NEWSLETTER    |     June 8, 2021

Pension Schemes Act 2021 – notifiable events regime

Many of the Act’s provisions – including the headline grabbing criminal offences and extended Regulator powers – seem aimed at employers but could they affect trustees too? One area which is likely to have a real impact on trustees of DB schemes is the changes to the notifiable events regime.

Currently, information about employer related notifiable events is provided after the event has happened – although this was designed as an “early warning system”, there is nothing that requires an employer group to provide information to trustees in advance of certain corporate activity which may have an impact on a DB pension scheme. Under changes included in the Pension Schemes Act 2021, not only will more events be notifiable, but information about some events will need to be given to the trustees and the Pensions Regulator before the event takes place. The aim of the provisions is to get the Pensions Regulator and trustees a seat at the table earlier in corporate activity which will have an effect on the pension scheme. Coupled with the threat of the new criminal offences, it is likely to result in earlier engagement with trustees which has the potential to impact on corporate timetables as well as requiring additional work.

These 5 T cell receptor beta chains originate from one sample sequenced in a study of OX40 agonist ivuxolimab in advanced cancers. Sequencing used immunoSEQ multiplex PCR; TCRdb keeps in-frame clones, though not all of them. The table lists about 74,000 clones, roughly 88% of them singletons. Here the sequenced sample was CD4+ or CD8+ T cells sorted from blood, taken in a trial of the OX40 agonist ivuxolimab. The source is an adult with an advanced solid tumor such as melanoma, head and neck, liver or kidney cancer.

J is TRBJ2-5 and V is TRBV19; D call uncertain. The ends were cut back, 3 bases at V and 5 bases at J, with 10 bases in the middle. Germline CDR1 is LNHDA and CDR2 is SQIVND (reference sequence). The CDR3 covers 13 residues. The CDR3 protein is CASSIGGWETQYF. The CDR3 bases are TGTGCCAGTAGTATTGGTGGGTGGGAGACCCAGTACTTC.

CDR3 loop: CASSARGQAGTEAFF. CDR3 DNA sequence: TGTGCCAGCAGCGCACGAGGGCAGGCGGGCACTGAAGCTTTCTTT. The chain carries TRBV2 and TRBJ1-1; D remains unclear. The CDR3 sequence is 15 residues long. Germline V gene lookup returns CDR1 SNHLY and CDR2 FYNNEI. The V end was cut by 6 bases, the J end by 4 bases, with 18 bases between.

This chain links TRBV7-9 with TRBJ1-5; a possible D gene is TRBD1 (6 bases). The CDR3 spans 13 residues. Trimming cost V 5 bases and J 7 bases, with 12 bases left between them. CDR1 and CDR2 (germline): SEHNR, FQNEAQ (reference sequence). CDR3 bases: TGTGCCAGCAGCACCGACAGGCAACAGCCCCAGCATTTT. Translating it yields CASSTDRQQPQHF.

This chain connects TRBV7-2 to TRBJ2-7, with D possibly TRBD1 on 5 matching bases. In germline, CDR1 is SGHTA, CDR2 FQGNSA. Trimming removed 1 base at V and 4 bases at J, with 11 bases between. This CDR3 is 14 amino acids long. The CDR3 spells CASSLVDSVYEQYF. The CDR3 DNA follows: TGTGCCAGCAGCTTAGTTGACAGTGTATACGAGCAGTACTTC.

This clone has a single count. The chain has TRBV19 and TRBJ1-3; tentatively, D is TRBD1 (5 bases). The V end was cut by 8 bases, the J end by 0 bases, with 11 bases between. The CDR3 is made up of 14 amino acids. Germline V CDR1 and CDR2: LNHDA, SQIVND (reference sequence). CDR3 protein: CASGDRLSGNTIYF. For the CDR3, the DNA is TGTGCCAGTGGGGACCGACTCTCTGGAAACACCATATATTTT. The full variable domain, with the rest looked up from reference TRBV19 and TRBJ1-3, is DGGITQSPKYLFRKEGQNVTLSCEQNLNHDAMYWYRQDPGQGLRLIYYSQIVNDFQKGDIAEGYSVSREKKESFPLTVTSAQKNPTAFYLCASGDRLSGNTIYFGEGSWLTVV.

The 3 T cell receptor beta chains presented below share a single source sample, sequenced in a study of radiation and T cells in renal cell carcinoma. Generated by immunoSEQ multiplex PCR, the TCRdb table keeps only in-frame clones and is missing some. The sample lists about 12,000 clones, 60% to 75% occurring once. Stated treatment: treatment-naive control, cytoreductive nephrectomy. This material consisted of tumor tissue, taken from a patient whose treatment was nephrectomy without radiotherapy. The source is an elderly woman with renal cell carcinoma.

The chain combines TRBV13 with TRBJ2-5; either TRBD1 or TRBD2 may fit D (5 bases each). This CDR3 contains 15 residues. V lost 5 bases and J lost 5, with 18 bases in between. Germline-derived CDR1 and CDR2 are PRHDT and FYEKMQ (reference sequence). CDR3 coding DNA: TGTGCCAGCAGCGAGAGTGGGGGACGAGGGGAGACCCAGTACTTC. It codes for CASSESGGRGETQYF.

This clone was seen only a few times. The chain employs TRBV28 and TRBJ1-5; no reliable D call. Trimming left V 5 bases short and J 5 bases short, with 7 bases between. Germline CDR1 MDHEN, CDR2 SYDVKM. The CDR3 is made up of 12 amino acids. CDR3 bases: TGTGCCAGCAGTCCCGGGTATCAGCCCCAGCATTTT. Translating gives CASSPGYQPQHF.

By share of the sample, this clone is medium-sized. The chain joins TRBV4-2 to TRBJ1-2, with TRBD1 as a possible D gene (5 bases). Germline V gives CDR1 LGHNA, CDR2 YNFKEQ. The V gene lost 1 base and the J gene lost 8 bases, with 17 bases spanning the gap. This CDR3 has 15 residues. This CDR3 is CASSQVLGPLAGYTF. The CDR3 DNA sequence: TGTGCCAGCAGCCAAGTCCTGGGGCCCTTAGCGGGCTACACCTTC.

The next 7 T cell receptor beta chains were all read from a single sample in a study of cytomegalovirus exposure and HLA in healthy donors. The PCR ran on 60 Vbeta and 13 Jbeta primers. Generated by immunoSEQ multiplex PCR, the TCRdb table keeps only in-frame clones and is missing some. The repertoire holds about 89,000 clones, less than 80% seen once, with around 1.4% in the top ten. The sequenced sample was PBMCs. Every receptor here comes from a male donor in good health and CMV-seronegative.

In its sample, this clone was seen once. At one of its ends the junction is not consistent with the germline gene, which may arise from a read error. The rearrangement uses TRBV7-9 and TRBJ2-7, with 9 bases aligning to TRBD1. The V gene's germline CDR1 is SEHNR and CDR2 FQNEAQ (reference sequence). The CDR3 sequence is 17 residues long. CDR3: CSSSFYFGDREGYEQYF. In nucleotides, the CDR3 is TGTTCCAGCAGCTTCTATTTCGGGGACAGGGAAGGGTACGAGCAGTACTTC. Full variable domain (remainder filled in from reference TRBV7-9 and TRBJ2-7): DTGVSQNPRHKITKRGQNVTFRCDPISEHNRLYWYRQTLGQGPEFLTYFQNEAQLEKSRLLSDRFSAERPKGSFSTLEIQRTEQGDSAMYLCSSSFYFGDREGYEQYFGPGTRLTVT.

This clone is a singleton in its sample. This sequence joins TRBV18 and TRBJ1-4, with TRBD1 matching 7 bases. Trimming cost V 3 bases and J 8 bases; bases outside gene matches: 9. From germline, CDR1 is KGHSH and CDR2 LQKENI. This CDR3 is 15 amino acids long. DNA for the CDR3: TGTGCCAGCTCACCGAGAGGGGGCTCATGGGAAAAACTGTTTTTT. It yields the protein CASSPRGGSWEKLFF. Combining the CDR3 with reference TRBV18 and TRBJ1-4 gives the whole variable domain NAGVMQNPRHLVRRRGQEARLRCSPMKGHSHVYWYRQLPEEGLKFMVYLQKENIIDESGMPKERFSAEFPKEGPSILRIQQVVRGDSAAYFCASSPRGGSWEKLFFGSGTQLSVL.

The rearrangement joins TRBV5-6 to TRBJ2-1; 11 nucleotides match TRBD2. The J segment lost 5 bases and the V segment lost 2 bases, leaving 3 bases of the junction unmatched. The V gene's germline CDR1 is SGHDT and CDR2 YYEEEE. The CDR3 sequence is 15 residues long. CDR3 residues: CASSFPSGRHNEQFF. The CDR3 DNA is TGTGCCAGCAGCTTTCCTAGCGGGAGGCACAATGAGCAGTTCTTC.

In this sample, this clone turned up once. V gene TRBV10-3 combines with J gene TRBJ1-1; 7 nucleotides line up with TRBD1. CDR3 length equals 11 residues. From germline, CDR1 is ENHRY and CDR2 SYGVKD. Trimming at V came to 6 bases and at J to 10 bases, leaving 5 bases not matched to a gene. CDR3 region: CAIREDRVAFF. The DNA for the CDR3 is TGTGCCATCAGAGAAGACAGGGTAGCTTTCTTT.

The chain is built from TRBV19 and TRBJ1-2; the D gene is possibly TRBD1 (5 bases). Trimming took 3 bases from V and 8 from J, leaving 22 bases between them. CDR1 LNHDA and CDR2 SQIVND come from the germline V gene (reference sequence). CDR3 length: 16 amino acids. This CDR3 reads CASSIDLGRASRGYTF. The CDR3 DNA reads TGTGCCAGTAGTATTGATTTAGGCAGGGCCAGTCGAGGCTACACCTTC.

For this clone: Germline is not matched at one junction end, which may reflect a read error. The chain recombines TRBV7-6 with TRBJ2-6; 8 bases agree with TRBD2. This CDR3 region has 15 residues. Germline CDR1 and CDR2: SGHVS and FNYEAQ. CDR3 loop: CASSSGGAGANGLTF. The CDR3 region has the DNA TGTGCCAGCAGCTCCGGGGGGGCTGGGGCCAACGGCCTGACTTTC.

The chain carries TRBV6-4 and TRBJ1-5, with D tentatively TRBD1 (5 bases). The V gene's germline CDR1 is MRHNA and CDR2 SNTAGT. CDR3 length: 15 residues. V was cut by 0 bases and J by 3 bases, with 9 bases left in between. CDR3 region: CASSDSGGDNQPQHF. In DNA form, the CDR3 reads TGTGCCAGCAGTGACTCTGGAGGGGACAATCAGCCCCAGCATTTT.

Full details of the new notifiable events and the information to be provided will be covered in regulations. New events are expected to cover sales of some or all of an employer’s business (not just share sales) and granting of security to other parties which ranks ahead of the pension schemes. It is not yet clear whether this will be restricted to new security or whether it will catch every instance of refinancing or overdraft extensions by corporates.

New “accompanying statements” will need to be provided in advance of some activity – which is expected to be sale of some or all of an employer’s business, change of control of an employer and granting of security. These statements will be provided to the Regulator and to the trustees and will have to identify any adverse effect of the event on the pension scheme, steps taken to mitigate that effect and what communications there have been with the trustees.

While there is no obligation to have reached agreement with the trustees, it seems likely the new requirements will lead to trustees receiving information about corporate activity earlier in the process and may require them to negotiate with the employer about mitigation more often than at present. It remains to be seen how the Regulator will deal with the deluge of information it seems set to receive once these changes are in force.

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